It would not only make Iran a pivot in the control and export of Asiatic energy resources, but also a fundamental ally of Russia and China. Further, it would completely exclude American imperialism from the game and - not unimportantly - Iran, along with its Asiatic partners, would be trading in euros, not dollars, thus threatening the foundations of Washington’s parasitism. (5)

So, no matter how much the ideological pretexts for the US invasion have been undermined by the reality of the “facts on the ground” in Iraq, no matter the wish of US capital to extricate itself from another Vietnam, the basic urge of US imperialism to protect its position in the world obliges it to extend its presence in central Asia.

Social breakdown in Iraq

Meanwhile the dire social situation in Iraq cannot be hidden any longer. According to the United Nations High Commission for Refugees (UNHCR), 1.8 million people have now fled the country and 1.6 million are internally displaced by religious cleansing. The population of Iraq before the war was 25 million; hence, this means about 13% of the population have fled. (6)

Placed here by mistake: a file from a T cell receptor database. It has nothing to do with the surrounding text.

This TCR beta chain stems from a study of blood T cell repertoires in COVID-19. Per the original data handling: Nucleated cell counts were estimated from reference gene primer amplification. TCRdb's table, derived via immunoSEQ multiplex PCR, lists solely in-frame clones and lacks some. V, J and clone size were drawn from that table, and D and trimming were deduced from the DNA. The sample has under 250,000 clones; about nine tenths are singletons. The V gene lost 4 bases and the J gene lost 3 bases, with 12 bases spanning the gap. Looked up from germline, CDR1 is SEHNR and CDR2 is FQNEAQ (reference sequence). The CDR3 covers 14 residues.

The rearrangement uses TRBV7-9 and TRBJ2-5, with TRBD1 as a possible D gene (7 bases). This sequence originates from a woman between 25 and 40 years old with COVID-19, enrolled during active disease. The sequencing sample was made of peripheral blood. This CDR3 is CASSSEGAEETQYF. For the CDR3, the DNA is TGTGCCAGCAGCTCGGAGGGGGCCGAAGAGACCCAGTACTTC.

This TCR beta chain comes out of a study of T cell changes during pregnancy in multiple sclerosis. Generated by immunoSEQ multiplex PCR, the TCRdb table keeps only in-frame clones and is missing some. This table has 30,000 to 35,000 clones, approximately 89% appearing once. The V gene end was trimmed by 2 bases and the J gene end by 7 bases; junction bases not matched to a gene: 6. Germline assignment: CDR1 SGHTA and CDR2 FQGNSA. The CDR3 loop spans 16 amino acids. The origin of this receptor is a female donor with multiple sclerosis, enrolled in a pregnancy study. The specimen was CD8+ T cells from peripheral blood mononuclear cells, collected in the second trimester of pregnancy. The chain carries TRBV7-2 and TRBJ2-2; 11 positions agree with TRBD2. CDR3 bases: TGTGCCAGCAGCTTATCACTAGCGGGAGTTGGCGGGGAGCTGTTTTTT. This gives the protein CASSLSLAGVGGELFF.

Religious cleansing is rife in most parts of the country where mixed Shia and Sunni communities live side by side. People have to move out of their homes in mixed denomination areas or face death. Even mixed marriages between Shia and Sunni, which in the Saddam period accounted for one in every five, are now being dissolved and couples forced to separate. All the economic indicators from oil production to food production, are lower than before the invasion. Malnutrition amongst children is now worse than under the regime of sanctions before the war. In addition, there is the daily carnage which the sectarian strife is bringing. The estimates of civilian deaths in the war range from a low figure of 60 000 to a high of 665 000. (7)